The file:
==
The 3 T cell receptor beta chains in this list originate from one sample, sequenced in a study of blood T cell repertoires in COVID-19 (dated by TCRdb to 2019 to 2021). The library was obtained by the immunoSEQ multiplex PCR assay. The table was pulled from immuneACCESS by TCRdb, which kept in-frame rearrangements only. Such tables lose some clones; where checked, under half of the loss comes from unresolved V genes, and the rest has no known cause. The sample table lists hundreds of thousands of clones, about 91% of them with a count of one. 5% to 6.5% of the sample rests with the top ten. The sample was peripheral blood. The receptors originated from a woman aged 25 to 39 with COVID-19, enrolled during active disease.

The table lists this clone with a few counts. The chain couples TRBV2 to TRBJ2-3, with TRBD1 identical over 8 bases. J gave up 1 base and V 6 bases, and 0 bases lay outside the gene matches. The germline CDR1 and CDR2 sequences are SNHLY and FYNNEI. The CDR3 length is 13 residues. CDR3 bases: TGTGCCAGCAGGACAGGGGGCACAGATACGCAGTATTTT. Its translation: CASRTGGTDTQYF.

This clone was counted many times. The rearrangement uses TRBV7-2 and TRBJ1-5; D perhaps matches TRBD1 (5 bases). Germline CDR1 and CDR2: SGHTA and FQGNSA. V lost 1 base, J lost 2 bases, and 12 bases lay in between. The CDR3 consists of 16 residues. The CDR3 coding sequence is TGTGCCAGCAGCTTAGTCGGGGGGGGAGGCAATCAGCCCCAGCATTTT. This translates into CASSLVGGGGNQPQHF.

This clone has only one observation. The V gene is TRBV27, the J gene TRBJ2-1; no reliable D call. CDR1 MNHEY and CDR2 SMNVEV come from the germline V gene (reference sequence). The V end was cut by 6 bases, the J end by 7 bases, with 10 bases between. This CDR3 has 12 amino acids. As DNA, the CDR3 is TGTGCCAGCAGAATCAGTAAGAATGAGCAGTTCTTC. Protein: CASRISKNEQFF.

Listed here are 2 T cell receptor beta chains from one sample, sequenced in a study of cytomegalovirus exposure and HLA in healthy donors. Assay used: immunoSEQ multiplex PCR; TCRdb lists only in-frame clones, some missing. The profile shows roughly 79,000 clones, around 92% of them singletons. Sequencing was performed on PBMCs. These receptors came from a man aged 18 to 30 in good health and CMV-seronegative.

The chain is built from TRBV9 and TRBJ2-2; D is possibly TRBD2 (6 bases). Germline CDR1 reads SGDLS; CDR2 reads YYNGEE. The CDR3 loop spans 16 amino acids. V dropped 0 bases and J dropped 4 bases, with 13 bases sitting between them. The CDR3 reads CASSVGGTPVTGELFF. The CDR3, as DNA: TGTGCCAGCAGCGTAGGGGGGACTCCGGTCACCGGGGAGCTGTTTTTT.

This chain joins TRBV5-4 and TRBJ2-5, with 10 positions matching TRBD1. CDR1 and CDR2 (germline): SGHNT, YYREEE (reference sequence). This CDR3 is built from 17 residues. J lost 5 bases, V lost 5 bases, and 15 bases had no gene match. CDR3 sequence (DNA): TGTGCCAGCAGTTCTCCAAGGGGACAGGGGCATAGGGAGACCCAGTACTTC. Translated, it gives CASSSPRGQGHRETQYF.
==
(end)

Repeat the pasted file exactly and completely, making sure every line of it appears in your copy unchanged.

The 3 T cell receptor beta chains in this list originate from one sample, sequenced in a study of blood T cell repertoires in COVID-19 (dated by TCRdb to 2019 to 2021). The library was obtained by the immunoSEQ multiplex PCR assay. The table was pulled from immuneACCESS by TCRdb, which kept in-frame rearrangements only. Such tables lose some clones; where checked, under half of the loss comes from unresolved V genes, and the rest has no known cause. The sample table lists hundreds of thousands of clones, about 91% of them with a count of one. 5% to 6.5% of the sample rests with the top ten. The sample was peripheral blood. The receptors originated from a woman aged 25 to 39 with COVID-19, enrolled during active disease.

The table lists this clone with a few counts. The chain couples TRBV2 to TRBJ2-3, with TRBD1 identical over 8 bases. J gave up 1 base and V 6 bases, and 0 bases lay outside the gene matches. The germline CDR1 and CDR2 sequences are SNHLY and FYNNEI. The CDR3 length is 13 residues. CDR3 bases: TGTGCCAGCAGGACAGGGGGCACAGATACGCAGTATTTT. Its translation: CASRTGGTDTQYF.

This clone was counted many times. The rearrangement uses TRBV7-2 and TRBJ1-5; D perhaps matches TRBD1 (5 bases). Germline CDR1 and CDR2: SGHTA and FQGNSA. V lost 1 base, J lost 2 bases, and 12 bases lay in between. The CDR3 consists of 16 residues. The CDR3 coding sequence is TGTGCCAGCAGCTTAGTCGGGGGGGGAGGCAATCAGCCCCAGCATTTT. This translates into CASSLVGGGGNQPQHF.

This clone has only one observation. The V gene is TRBV27, the J gene TRBJ2-1; no reliable D call. CDR1 MNHEY and CDR2 SMNVEV come from the germline V gene (reference sequence). The V end was cut by 6 bases, the J end by 7 bases, with 10 bases between. This CDR3 has 12 amino acids. As DNA, the CDR3 is TGTGCCAGCAGAATCAGTAAGAATGAGCAGTTCTTC. Protein: CASRISKNEQFF.

Listed here are 2 T cell receptor beta chains from one sample, sequenced in a study of cytomegalovirus exposure and HLA in healthy donors. Assay used: immunoSEQ multiplex PCR; TCRdb lists only in-frame clones, some missing. The profile shows roughly 79,000 clones, around 92% of them singletons. Sequencing was performed on PBMCs. These receptors came from a man aged 18 to 30 in good health and CMV-seronegative.

The chain is built from TRBV9 and TRBJ2-2; D is possibly TRBD2 (6 bases). Germline CDR1 reads SGDLS; CDR2 reads YYNGEE. The CDR3 loop spans 16 amino acids. V dropped 0 bases and J dropped 4 bases, with 13 bases sitting between them. The CDR3 reads CASSVGGTPVTGELFF. The CDR3, as DNA: TGTGCCAGCAGCGTAGGGGGGACTCCGGTCACCGGGGAGCTGTTTTTT.

This chain joins TRBV5-4 and TRBJ2-5, with 10 positions matching TRBD1. CDR1 and CDR2 (germline): SGHNT, YYREEE (reference sequence). This CDR3 is built from 17 residues. J lost 5 bases, V lost 5 bases, and 15 bases had no gene match. CDR3 sequence (DNA): TGTGCCAGCAGTTCTCCAAGGGGACAGGGGCATAGGGAGACCCAGTACTTC. Translated, it gives CASSSPRGQGHRETQYF.